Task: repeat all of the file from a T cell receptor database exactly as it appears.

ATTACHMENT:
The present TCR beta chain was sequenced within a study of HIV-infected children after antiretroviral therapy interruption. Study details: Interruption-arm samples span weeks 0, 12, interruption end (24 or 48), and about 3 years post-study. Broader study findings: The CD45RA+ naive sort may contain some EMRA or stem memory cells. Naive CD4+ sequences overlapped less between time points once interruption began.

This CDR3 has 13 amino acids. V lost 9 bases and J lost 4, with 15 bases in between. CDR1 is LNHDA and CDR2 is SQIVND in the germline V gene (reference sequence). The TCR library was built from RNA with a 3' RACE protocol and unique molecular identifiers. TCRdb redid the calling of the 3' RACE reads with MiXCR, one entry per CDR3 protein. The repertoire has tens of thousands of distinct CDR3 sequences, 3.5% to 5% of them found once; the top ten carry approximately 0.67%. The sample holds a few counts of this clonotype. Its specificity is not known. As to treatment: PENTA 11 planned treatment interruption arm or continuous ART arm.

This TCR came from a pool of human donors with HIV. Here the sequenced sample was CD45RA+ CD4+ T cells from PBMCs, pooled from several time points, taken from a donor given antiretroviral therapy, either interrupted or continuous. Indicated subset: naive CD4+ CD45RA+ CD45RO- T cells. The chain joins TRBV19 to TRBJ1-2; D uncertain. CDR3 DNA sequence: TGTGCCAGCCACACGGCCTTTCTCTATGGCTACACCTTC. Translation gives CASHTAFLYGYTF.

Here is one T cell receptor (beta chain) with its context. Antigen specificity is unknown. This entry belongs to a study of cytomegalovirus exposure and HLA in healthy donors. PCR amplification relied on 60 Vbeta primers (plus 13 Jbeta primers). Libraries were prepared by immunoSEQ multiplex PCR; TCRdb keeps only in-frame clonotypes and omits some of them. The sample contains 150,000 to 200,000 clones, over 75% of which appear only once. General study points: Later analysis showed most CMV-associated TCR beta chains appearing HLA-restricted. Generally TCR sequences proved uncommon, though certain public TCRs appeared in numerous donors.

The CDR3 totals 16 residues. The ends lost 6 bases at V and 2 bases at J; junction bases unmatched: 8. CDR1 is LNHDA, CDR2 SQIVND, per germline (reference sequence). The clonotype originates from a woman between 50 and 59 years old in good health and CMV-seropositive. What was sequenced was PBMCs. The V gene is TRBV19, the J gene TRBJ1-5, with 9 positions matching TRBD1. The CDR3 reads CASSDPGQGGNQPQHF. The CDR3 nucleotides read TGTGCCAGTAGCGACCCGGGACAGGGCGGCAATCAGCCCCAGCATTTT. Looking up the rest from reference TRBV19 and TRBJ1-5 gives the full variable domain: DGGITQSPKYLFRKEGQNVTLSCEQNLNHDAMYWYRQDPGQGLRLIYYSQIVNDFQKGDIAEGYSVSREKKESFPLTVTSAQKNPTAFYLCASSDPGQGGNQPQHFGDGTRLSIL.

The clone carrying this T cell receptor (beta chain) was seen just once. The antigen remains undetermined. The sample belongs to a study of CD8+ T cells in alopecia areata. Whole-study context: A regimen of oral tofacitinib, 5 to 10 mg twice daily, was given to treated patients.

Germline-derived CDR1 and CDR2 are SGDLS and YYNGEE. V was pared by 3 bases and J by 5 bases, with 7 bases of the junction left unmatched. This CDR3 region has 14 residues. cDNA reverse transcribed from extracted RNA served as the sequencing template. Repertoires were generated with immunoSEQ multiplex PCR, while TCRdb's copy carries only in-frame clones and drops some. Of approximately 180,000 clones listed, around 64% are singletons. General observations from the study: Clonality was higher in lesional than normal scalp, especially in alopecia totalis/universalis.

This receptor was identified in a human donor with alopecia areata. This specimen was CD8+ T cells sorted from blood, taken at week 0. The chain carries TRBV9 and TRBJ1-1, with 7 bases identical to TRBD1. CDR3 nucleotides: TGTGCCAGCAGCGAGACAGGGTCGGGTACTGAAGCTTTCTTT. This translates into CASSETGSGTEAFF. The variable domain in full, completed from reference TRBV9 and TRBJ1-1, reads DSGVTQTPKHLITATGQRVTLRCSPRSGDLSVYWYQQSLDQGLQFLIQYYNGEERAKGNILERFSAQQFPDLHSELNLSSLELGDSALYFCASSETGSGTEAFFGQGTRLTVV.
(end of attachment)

The present TCR beta chain was sequenced within a study of HIV-infected children after antiretroviral therapy interruption. Study details: Interruption-arm samples span weeks 0, 12, interruption end (24 or 48), and about 3 years post-study. Broader study findings: The CD45RA+ naive sort may contain some EMRA or stem memory cells. Naive CD4+ sequences overlapped less between time points once interruption began.

This CDR3 has 13 amino acids. V lost 9 bases and J lost 4, with 15 bases in between. CDR1 is LNHDA and CDR2 is SQIVND in the germline V gene (reference sequence). The TCR library was built from RNA with a 3' RACE protocol and unique molecular identifiers. TCRdb redid the calling of the 3' RACE reads with MiXCR, one entry per CDR3 protein. The repertoire has tens of thousands of distinct CDR3 sequences, 3.5% to 5% of them found once; the top ten carry approximately 0.67%. The sample holds a few counts of this clonotype. Its specificity is not known. As to treatment: PENTA 11 planned treatment interruption arm or continuous ART arm.

This TCR came from a pool of human donors with HIV. Here the sequenced sample was CD45RA+ CD4+ T cells from PBMCs, pooled from several time points, taken from a donor given antiretroviral therapy, either interrupted or continuous. Indicated subset: naive CD4+ CD45RA+ CD45RO- T cells. The chain joins TRBV19 to TRBJ1-2; D uncertain. CDR3 DNA sequence: TGTGCCAGCCACACGGCCTTTCTCTATGGCTACACCTTC. Translation gives CASHTAFLYGYTF.

Here is one T cell receptor (beta chain) with its context. Antigen specificity is unknown. This entry belongs to a study of cytomegalovirus exposure and HLA in healthy donors. PCR amplification relied on 60 Vbeta primers (plus 13 Jbeta primers). Libraries were prepared by immunoSEQ multiplex PCR; TCRdb keeps only in-frame clonotypes and omits some of them. The sample contains 150,000 to 200,000 clones, over 75% of which appear only once. General study points: Later analysis showed most CMV-associated TCR beta chains appearing HLA-restricted. Generally TCR sequences proved uncommon, though certain public TCRs appeared in numerous donors.

The CDR3 totals 16 residues. The ends lost 6 bases at V and 2 bases at J; junction bases unmatched: 8. CDR1 is LNHDA, CDR2 SQIVND, per germline (reference sequence). The clonotype originates from a woman between 50 and 59 years old in good health and CMV-seropositive. What was sequenced was PBMCs. The V gene is TRBV19, the J gene TRBJ1-5, with 9 positions matching TRBD1. The CDR3 reads CASSDPGQGGNQPQHF. The CDR3 nucleotides read TGTGCCAGTAGCGACCCGGGACAGGGCGGCAATCAGCCCCAGCATTTT. Looking up the rest from reference TRBV19 and TRBJ1-5 gives the full variable domain: DGGITQSPKYLFRKEGQNVTLSCEQNLNHDAMYWYRQDPGQGLRLIYYSQIVNDFQKGDIAEGYSVSREKKESFPLTVTSAQKNPTAFYLCASSDPGQGGNQPQHFGDGTRLSIL.

The clone carrying this T cell receptor (beta chain) was seen just once. The antigen remains undetermined. The sample belongs to a study of CD8+ T cells in alopecia areata. Whole-study context: A regimen of oral tofacitinib, 5 to 10 mg twice daily, was given to treated patients.

Germline-derived CDR1 and CDR2 are SGDLS and YYNGEE. V was pared by 3 bases and J by 5 bases, with 7 bases of the junction left unmatched. This CDR3 region has 14 residues. cDNA reverse transcribed from extracted RNA served as the sequencing template. Repertoires were generated with immunoSEQ multiplex PCR, while TCRdb's copy carries only in-frame clones and drops some. Of approximately 180,000 clones listed, around 64% are singletons. General observations from the study: Clonality was higher in lesional than normal scalp, especially in alopecia totalis/universalis.

This receptor was identified in a human donor with alopecia areata. This specimen was CD8+ T cells sorted from blood, taken at week 0. The chain carries TRBV9 and TRBJ1-1, with 7 bases identical to TRBD1. CDR3 nucleotides: TGTGCCAGCAGCGAGACAGGGTCGGGTACTGAAGCTTTCTTT. This translates into CASSETGSGTEAFF. The variable domain in full, completed from reference TRBV9 and TRBJ1-1, reads DSGVTQTPKHLITATGQRVTLRCSPRSGDLSVYWYQQSLDQGLQFLIQYYNGEERAKGNILERFSAQQFPDLHSELNLSSLELGDSALYFCASSETGSGTEAFFGQGTRLTVV.